This entry was written by Randi Rentz:
When it comes to giving thanks, breast cancer survivors and their loved ones usually have a full plate. For those who have battled breast cancer, or any other form of cancer, simply having another sunrise…that’s a blessing to be savored and shared. Thanksgiving is a joyous holiday, a time to cherish times with family. But, when you have “The Big C,” the holidays can be exhausting. You may find your greatest intentions to enjoy the day replaced by a deeper desire to simply close your eyes and sleep the holiday away.
Most people look forward to the Thanksgiving weekend as it’s the first long weekend since Labor Day that signals the end of summer. My cancer didn’t care about the end of summer. I just wanted to crawl into bed and put a blanket over my head and smother all of the chemotherapy side effects.
Thanksgiving and all holidays just aren’t the same when going through cancer treatment. Like birthdays, Thanksgiving is always a special celebration that is supposed to fill you with gratitude for the loved ones around you. I used to love getting together with family during these special occasions. But, my chemo side effects took precedent. Instead of getting together with family, I was quite intimate with my toilet.
One of my doctors informed me that fatigue affects quality of life more than nausea, depression, and pain combined. Really? Please pass me another pillow and blanket. I need to roll over. I’m too fatigued.
So how can you enjoy the season, even though you are tired and feel like a train hit you? Here are a few tips that helped me plan ahead. You may want to try a few of my suggestions for your “special day” with family:
- Ask for help. Delegate. It’s okay if you aren’t Wonder Woman for a few days.
- Pace yourself. Short, frequent rest periods really help stamina.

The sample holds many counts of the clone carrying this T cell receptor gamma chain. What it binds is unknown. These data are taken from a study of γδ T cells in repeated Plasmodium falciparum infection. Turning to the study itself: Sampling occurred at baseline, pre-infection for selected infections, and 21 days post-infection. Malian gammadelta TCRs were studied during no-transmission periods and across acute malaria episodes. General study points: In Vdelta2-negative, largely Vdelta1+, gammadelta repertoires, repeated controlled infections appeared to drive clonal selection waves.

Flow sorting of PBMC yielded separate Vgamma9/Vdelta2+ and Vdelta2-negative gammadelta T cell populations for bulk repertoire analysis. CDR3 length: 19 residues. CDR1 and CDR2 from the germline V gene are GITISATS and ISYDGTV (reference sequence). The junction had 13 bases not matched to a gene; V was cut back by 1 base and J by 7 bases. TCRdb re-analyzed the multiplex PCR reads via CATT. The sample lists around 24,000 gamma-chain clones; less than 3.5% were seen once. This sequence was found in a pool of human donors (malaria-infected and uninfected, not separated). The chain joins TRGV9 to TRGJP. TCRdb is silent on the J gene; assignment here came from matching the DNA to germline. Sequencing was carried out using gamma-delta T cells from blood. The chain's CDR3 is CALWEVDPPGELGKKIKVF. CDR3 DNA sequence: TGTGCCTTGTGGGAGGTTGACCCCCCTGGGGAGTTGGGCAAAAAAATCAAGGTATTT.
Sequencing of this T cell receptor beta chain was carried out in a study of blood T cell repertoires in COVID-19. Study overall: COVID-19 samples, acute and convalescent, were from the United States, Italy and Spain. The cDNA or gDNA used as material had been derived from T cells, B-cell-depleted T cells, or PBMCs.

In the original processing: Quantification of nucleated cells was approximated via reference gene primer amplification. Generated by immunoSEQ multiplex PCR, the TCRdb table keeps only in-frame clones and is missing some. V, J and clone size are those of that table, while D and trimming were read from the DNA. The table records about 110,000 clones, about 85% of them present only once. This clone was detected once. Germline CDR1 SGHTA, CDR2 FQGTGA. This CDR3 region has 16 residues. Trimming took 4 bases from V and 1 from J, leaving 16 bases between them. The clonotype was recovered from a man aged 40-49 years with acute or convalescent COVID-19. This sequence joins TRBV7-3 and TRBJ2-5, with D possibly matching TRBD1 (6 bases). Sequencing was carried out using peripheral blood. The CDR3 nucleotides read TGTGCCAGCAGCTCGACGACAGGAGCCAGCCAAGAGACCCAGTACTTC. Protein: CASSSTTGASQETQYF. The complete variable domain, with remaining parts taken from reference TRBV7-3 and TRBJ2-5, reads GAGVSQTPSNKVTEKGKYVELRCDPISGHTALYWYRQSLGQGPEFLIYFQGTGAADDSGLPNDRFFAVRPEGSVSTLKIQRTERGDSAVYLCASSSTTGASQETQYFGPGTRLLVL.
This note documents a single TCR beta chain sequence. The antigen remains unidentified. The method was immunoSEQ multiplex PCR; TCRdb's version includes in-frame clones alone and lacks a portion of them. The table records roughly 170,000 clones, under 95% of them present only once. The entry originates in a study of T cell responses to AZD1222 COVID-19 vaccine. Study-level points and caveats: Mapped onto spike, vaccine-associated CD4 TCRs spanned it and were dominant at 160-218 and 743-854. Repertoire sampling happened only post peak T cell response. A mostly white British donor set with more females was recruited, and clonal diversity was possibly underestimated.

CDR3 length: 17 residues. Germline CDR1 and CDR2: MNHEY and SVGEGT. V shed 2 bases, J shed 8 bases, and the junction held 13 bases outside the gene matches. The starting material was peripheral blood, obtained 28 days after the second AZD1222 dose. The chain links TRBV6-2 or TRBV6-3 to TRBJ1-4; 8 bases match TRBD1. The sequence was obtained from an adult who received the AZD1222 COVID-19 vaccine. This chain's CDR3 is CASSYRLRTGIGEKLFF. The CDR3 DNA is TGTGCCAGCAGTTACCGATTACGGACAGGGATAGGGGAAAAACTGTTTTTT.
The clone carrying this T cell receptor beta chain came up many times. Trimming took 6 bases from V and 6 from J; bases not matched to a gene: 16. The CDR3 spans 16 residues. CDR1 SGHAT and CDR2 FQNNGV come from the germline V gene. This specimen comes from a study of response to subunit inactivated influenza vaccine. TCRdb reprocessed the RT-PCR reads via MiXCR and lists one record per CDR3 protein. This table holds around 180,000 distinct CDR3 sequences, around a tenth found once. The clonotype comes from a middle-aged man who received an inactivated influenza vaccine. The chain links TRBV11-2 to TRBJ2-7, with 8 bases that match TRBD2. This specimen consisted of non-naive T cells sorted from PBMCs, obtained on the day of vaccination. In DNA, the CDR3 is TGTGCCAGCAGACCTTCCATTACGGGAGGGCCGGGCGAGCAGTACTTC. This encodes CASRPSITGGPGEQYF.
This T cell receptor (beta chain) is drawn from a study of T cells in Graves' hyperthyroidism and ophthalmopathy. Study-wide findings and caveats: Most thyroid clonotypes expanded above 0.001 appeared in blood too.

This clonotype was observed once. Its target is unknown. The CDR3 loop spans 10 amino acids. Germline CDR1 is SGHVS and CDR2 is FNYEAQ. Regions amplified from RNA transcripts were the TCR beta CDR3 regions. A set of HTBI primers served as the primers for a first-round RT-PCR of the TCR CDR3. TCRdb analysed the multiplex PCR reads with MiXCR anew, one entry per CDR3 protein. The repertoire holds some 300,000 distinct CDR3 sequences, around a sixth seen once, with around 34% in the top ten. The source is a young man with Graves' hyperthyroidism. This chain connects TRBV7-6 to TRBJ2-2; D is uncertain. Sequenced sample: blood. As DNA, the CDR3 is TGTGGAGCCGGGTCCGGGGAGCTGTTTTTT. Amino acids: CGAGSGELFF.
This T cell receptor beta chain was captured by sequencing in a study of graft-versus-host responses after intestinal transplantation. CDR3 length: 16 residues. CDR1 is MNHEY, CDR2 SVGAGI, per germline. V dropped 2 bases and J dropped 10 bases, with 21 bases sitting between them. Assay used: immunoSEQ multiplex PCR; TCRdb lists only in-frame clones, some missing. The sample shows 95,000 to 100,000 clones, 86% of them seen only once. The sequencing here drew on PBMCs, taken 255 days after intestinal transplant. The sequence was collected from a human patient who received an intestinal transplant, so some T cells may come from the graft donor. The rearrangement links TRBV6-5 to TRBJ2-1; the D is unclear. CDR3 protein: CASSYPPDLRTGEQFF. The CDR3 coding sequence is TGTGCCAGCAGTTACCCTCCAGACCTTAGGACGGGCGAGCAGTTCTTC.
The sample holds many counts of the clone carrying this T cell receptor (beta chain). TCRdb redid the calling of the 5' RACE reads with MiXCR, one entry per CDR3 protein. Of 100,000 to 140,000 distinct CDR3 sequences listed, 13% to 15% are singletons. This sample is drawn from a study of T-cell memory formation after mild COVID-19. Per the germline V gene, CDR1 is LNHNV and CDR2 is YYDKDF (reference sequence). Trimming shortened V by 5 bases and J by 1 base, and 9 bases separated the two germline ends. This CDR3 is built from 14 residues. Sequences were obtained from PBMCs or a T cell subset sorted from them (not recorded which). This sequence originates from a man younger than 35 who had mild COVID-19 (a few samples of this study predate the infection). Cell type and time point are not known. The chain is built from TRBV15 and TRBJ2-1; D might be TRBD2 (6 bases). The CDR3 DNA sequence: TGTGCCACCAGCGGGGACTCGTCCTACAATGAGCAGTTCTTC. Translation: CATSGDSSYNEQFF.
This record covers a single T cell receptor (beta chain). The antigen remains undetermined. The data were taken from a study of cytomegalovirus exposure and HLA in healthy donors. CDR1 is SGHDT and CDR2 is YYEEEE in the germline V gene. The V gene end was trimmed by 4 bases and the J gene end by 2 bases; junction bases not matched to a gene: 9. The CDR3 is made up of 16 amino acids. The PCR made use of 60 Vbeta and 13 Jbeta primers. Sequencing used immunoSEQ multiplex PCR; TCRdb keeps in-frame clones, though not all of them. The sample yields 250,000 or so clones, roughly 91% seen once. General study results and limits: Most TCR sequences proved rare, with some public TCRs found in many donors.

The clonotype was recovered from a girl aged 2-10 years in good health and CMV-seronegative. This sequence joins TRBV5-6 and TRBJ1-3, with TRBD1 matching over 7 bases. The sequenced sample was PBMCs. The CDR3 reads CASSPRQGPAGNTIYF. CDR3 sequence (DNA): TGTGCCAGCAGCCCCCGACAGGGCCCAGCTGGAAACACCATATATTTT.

- Prioritize. Choose times when you feel most energetic to do those things you really enjoy.
- Exercise a little. Even a small amount of exercise can help increase your endurance.
We’re all so busy these days; most of us don’t even take time to be with family during Thanksgiving. We live in a helter-skelter world and we rush about without time to breathe—much less to appreciate the one gift that will always be there for us no matter what: family and friends. Our relatives, helpers, companions, and colleagues give essential love and support in any hard situation—especially during a cancer battle. So, sometime after the cancer patient gives thanks for the hospital and oncologists who helped her to be there, she should take time to focus on the really important gift of family and good friends.
Whatever your plans are for the long holiday weekend, learn to take time to be grateful for what you have. Enjoy the family and/or friends, if you are getting together, or enjoy the peace and tranquility of a long lazy weekend sitting in the warm sun with a good book. Give thanks for your health and the love that surrounds you. For it is the memory of these times that will carry you through the ones that are more difficult.